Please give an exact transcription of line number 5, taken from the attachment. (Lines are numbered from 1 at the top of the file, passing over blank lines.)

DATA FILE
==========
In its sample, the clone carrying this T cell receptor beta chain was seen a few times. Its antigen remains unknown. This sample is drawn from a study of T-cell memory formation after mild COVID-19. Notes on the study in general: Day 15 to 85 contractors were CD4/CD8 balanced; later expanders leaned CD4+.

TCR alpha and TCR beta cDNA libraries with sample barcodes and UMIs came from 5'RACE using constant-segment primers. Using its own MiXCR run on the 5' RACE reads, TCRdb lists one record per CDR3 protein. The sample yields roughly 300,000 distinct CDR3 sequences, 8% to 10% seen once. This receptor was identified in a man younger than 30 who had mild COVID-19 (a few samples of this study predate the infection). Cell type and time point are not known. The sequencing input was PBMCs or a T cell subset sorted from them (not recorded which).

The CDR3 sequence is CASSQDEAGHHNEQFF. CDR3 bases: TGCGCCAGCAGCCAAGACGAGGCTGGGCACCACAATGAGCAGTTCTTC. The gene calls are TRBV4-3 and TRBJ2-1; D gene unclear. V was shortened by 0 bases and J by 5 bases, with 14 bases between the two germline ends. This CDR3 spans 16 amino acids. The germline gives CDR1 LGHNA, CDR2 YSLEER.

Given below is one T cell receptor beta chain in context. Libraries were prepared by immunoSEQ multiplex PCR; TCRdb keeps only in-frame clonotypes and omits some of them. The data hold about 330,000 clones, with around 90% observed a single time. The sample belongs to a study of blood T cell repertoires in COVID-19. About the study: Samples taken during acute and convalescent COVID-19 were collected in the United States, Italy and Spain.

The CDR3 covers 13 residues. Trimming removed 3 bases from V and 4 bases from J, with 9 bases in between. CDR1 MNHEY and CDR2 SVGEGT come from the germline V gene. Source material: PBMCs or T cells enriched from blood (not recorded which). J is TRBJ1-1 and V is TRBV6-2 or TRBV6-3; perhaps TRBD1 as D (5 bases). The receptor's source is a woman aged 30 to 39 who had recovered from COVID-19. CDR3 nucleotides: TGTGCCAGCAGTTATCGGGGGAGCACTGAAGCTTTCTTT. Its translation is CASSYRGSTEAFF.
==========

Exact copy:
The CDR3 covers 13 residues. Trimming removed 3 bases from V and 4 bases from J, with 9 bases in between. CDR1 MNHEY and CDR2 SVGEGT come from the germline V gene. Source material: PBMCs or T cells enriched from blood (not recorded which). J is TRBJ1-1 and V is TRBV6-2 or TRBV6-3; perhaps TRBD1 as D (5 bases). The receptor's source is a woman aged 30 to 39 who had recovered from COVID-19. CDR3 nucleotides: TGTGCCAGCAGTTATCGGGGGAGCACTGAAGCTTTCTTT. Its translation is CASSYRGSTEAFF.